"Lot of that going around," Syngpu replied as he used a bayonet to pry the top off of one of the hundreds of long, heavy crates stacked in the thirty-ton wagon. The smell of lubricating grease rose to meet him and he smiled grimly.

"A lot of that going around," he repeated, gazing down into the crate, "and these beauties are about to make sure there's a lot more of it."



.II.
Imperial Palace,
City of Shang-mi,
Tiegelkamp Province,
North Harchong


"It's all that bastard Rainbow Waters' fault!"

Lord of Foot Runzheng Zhou, Baron of Star Rising, suppressed a stillborn sigh before it ever touched his expression. He paused long enough to be sure it was staying suppressed, then glanced up from his conversation with Baron Blue River. Controlling reactions like that was second nature to anyone who wanted to survive long at the imperial court. It was a bit harder than usual this time, though.

"We should have called the fucking traitor home and made an example out of him and his entire family!" Earl White Fountain continued with a snarl. "And he should've told Maigwair to take a flying fuck!


"Oh, bother!" said Pooh, as Piglet came back from the dead.
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Re: TFT Snippet #4
Post by Joat42   » Sun Jul 22, 2018 6:16 pm

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Oohh, I wonder if we will see the events in Harchong somewhat mirror the events in China during the 20's.

And I'm wondering if Harchong's serfs really are orthodox or if they just seem that way with the aristocracy's boots on their backs with the CoGA's support.

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Re: TFT Snippet #4
Post by Direwolf18   » Sun Jul 22, 2018 6:32 pm

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Oh hohohohoho... I hope Rainbow Waters makes these bastards lives MISERABLE.

He has the oportunity to very much be a Washington-esque figure, father of his nation. I fully expected him to end up in south harchong but if he shows up in north harchong to lead a peasant rebellion... wow...
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Re: TFT Snippet #4
Post by ywing14   » Sun Jul 22, 2018 6:39 pm

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Well, I think most of us saw this coming.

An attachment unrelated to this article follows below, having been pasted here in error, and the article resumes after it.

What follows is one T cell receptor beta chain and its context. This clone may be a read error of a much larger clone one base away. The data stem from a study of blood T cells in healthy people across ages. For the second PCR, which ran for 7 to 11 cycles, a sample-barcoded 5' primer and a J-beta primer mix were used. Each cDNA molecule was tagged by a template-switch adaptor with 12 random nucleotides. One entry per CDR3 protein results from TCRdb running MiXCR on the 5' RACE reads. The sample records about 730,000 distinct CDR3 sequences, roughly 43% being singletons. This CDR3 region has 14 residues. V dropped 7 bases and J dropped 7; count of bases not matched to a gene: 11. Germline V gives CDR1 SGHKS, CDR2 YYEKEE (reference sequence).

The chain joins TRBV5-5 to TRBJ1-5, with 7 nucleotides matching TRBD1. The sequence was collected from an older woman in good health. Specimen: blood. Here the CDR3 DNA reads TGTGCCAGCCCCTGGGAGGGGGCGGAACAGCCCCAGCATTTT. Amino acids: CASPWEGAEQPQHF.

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Re: TFT Snippet #4
Post by Isilith   » Sun Jul 22, 2018 6:40 pm

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Joat42 wrote:Oohh, I wonder if we will see the events in Harchong somewhat mirror the events in China during the 20's.

And I'm wondering if Harchong's serfs really are orthodox or if they just seem that way with the aristocracy's boots on their backs with the CoGA's support.


Tell them the truth, and tell them that the LIE of the coga is what has enabled them to be slaves for a millennia.

Care to bet which way most of their beliefs will line up?
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Re: TFT Snippet #4
Post by Louis R   » Sun Jul 22, 2018 7:03 pm

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To be honest, I rather doubt that he's anywhere in the area. I'm not sure whether he's in Zion or wherever he got his family to, but _he'_s not in North Harchong.

Which is not to say that that White Fountain's vituperation isn't fully justified: after all, he did oversee the arming and training of serfs who'd been marched east as cannon-fodder. And _still_ didn't get them slaughtered in the Jihad's service. And it seems pretty clear that he hasn't done a proper job of ensuing that any of them who came back were properly dead, either. So of course it's his fault.



Direwolf18 wrote:Oh hohohohoho... I hope Rainbow Waters makes these bastards lives MISERABLE.

He has the oportunity to very much be a Washington-esque figure, father of his nation. I fully expected him to end up in south harchong but if he shows up in north harchong to lead a peasant rebellion... wow...
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Re: TFT Snippet #4
Post by ksandgren   » Sun Jul 22, 2018 9:27 pm

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Another Snippet!! Joy! Thank you RFC.
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Re: TFT Snippet #4
Post by Robert_A_Woodward   » Mon Jul 23, 2018 12:17 am

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ywing14 wrote:Well, I think most of us saw this coming.


Merlin was talking about a Harchongian serf rebellion in Chapter X of the May, YoG 896 section of _Midst Toil and Tribulation_ (that is the first reference I could find). He believe that it would be ugly.
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Re: TFT Snippet #4
Post by Dauntless   » Mon Jul 23, 2018 10:19 am

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most interesting. to be honest it sounds more like simply some survivors have made their way home against North Harchong's refusal and decided that enough was enough.

now will rainbow waters or maybe his nephew decide to actually lead the rebellion and reform harcong or will they stay out of it, at a guess it sounds like rainbow waters at least has a safe place in zion as a trusted advisor to Maigwair.
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Re: TFT Snippet #4
Post by bigrunt   » Mon Jul 23, 2018 12:21 pm

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The big difference between officer and NCO is what now vs. what is next. Sounds like a former corporeal and Sergeant have been paying attention. It looks like North Harchong is going to get some reforms.